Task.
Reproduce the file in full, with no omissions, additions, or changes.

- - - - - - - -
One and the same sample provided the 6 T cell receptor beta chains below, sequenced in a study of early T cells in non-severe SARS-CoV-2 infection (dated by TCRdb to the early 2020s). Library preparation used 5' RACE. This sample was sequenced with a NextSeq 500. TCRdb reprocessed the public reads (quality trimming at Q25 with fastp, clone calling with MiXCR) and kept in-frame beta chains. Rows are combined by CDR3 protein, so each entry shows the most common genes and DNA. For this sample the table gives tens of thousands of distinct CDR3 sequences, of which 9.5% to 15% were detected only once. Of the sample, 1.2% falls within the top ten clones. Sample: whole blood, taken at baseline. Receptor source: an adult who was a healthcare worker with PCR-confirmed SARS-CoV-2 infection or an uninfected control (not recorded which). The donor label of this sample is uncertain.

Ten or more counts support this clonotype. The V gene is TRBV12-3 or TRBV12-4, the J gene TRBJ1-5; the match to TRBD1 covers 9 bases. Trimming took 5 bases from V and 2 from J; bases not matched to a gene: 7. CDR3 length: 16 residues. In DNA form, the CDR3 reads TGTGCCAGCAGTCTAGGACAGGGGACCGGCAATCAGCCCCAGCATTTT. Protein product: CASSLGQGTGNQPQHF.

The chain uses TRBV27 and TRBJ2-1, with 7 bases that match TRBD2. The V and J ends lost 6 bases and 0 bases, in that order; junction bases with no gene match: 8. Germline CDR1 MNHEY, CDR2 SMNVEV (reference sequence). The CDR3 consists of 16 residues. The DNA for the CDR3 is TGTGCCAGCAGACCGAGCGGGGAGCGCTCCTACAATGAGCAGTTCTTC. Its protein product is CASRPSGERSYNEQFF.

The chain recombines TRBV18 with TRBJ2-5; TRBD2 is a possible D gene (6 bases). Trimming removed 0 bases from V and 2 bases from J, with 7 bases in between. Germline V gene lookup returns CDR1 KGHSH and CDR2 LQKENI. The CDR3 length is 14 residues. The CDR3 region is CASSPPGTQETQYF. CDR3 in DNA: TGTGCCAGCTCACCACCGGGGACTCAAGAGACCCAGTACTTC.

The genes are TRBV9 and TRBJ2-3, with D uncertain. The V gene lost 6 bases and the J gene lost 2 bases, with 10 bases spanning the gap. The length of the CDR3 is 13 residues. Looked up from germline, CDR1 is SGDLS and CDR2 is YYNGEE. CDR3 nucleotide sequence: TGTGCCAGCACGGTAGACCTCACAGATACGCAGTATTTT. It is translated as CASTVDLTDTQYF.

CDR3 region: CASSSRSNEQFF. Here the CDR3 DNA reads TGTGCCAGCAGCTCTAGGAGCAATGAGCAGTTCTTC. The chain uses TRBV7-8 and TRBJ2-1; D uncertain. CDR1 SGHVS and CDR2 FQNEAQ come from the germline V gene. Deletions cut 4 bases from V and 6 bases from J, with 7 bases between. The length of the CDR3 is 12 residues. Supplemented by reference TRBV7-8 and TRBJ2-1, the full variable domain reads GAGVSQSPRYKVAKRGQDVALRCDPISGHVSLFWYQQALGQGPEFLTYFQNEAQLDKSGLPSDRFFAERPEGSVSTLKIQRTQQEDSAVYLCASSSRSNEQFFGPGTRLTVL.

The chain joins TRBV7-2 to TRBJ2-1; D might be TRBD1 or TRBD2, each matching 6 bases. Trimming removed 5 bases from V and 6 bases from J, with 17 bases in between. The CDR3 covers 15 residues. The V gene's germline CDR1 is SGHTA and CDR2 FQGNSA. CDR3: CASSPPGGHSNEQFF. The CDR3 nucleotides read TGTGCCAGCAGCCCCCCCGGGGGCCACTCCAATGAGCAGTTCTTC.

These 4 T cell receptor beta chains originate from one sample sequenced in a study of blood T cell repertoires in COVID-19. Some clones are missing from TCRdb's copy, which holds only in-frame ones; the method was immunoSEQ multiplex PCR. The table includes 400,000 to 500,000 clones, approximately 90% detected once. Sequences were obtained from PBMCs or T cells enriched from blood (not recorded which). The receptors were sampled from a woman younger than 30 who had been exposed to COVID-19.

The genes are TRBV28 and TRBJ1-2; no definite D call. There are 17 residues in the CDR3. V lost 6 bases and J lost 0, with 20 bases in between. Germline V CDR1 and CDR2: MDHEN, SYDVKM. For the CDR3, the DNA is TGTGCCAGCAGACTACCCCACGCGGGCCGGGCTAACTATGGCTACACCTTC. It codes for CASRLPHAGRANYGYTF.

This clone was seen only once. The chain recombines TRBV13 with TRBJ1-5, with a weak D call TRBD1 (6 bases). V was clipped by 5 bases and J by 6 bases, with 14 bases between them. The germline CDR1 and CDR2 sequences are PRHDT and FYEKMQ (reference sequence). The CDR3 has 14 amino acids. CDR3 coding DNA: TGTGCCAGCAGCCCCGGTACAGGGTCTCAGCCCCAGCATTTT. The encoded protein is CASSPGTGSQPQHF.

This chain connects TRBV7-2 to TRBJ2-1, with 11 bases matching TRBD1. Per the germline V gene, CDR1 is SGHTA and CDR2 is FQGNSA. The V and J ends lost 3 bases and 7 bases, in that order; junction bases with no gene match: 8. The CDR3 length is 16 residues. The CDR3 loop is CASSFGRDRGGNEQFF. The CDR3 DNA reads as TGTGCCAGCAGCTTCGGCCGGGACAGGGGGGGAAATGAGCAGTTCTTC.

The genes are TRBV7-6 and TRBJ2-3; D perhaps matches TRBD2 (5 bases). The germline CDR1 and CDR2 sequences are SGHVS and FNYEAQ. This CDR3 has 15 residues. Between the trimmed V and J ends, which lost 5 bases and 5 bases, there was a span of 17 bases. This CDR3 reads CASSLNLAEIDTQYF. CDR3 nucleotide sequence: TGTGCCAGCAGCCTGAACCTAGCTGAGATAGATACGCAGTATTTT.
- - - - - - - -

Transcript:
One and the same sample provided the 6 T cell receptor beta chains below, sequenced in a study of early T cells in non-severe SARS-CoV-2 infection (dated by TCRdb to the early 2020s). Library preparation used 5' RACE. This sample was sequenced with a NextSeq 500. TCRdb reprocessed the public reads (quality trimming at Q25 with fastp, clone calling with MiXCR) and kept in-frame beta chains. Rows are combined by CDR3 protein, so each entry shows the most common genes and DNA. For this sample the table gives tens of thousands of distinct CDR3 sequences, of which 9.5% to 15% were detected only once. Of the sample, 1.2% falls within the top ten clones. Sample: whole blood, taken at baseline. Receptor source: an adult who was a healthcare worker with PCR-confirmed SARS-CoV-2 infection or an uninfected control (not recorded which). The donor label of this sample is uncertain.

Ten or more counts support this clonotype. The V gene is TRBV12-3 or TRBV12-4, the J gene TRBJ1-5; the match to TRBD1 covers 9 bases. Trimming took 5 bases from V and 2 from J; bases not matched to a gene: 7. CDR3 length: 16 residues. In DNA form, the CDR3 reads TGTGCCAGCAGTCTAGGACAGGGGACCGGCAATCAGCCCCAGCATTTT. Protein product: CASSLGQGTGNQPQHF.

The chain uses TRBV27 and TRBJ2-1, with 7 bases that match TRBD2. The V and J ends lost 6 bases and 0 bases, in that order; junction bases with no gene match: 8. Germline CDR1 MNHEY, CDR2 SMNVEV (reference sequence). The CDR3 consists of 16 residues. The DNA for the CDR3 is TGTGCCAGCAGACCGAGCGGGGAGCGCTCCTACAATGAGCAGTTCTTC. Its protein product is CASRPSGERSYNEQFF.

The chain recombines TRBV18 with TRBJ2-5; TRBD2 is a possible D gene (6 bases). Trimming removed 0 bases from V and 2 bases from J, with 7 bases in between. Germline V gene lookup returns CDR1 KGHSH and CDR2 LQKENI. The CDR3 length is 14 residues. The CDR3 region is CASSPPGTQETQYF. CDR3 in DNA: TGTGCCAGCTCACCACCGGGGACTCAAGAGACCCAGTACTTC.

The genes are TRBV9 and TRBJ2-3, with D uncertain. The V gene lost 6 bases and the J gene lost 2 bases, with 10 bases spanning the gap. The length of the CDR3 is 13 residues. Looked up from germline, CDR1 is SGDLS and CDR2 is YYNGEE. CDR3 nucleotide sequence: TGTGCCAGCACGGTAGACCTCACAGATACGCAGTATTTT. It is translated as CASTVDLTDTQYF.

CDR3 region: CASSSRSNEQFF. Here the CDR3 DNA reads TGTGCCAGCAGCTCTAGGAGCAATGAGCAGTTCTTC. The chain uses TRBV7-8 and TRBJ2-1; D uncertain. CDR1 SGHVS and CDR2 FQNEAQ come from the germline V gene. Deletions cut 4 bases from V and 6 bases from J, with 7 bases between. The length of the CDR3 is 12 residues. Supplemented by reference TRBV7-8 and TRBJ2-1, the full variable domain reads GAGVSQSPRYKVAKRGQDVALRCDPISGHVSLFWYQQALGQGPEFLTYFQNEAQLDKSGLPSDRFFAERPEGSVSTLKIQRTQQEDSAVYLCASSSRSNEQFFGPGTRLTVL.

The chain joins TRBV7-2 to TRBJ2-1; D might be TRBD1 or TRBD2, each matching 6 bases. Trimming removed 5 bases from V and 6 bases from J, with 17 bases in between. The CDR3 covers 15 residues. The V gene's germline CDR1 is SGHTA and CDR2 FQGNSA. CDR3: CASSPPGGHSNEQFF. The CDR3 nucleotides read TGTGCCAGCAGCCCCCCCGGGGGCCACTCCAATGAGCAGTTCTTC.

These 4 T cell receptor beta chains originate from one sample sequenced in a study of blood T cell repertoires in COVID-19. Some clones are missing from TCRdb's copy, which holds only in-frame ones; the method was immunoSEQ multiplex PCR. The table includes 400,000 to 500,000 clones, approximately 90% detected once. Sequences were obtained from PBMCs or T cells enriched from blood (not recorded which). The receptors were sampled from a woman younger than 30 who had been exposed to COVID-19.

The genes are TRBV28 and TRBJ1-2; no definite D call. There are 17 residues in the CDR3. V lost 6 bases and J lost 0, with 20 bases in between. Germline V CDR1 and CDR2: MDHEN, SYDVKM. For the CDR3, the DNA is TGTGCCAGCAGACTACCCCACGCGGGCCGGGCTAACTATGGCTACACCTTC. It codes for CASRLPHAGRANYGYTF.

This clone was seen only once. The chain recombines TRBV13 with TRBJ1-5, with a weak D call TRBD1 (6 bases). V was clipped by 5 bases and J by 6 bases, with 14 bases between them. The germline CDR1 and CDR2 sequences are PRHDT and FYEKMQ (reference sequence). The CDR3 has 14 amino acids. CDR3 coding DNA: TGTGCCAGCAGCCCCGGTACAGGGTCTCAGCCCCAGCATTTT. The encoded protein is CASSPGTGSQPQHF.

This chain connects TRBV7-2 to TRBJ2-1, with 11 bases matching TRBD1. Per the germline V gene, CDR1 is SGHTA and CDR2 is FQGNSA. The V and J ends lost 3 bases and 7 bases, in that order; junction bases with no gene match: 8. The CDR3 length is 16 residues. The CDR3 loop is CASSFGRDRGGNEQFF. The CDR3 DNA reads as TGTGCCAGCAGCTTCGGCCGGGACAGGGGGGGAAATGAGCAGTTCTTC.

The genes are TRBV7-6 and TRBJ2-3; D perhaps matches TRBD2 (5 bases). The germline CDR1 and CDR2 sequences are SGHVS and FNYEAQ. This CDR3 has 15 residues. Between the trimmed V and J ends, which lost 5 bases and 5 bases, there was a span of 17 bases. This CDR3 reads CASSLNLAEIDTQYF. CDR3 nucleotide sequence: TGTGCCAGCAGCCTGAACCTAGCTGAGATAGATACGCAGTATTTT.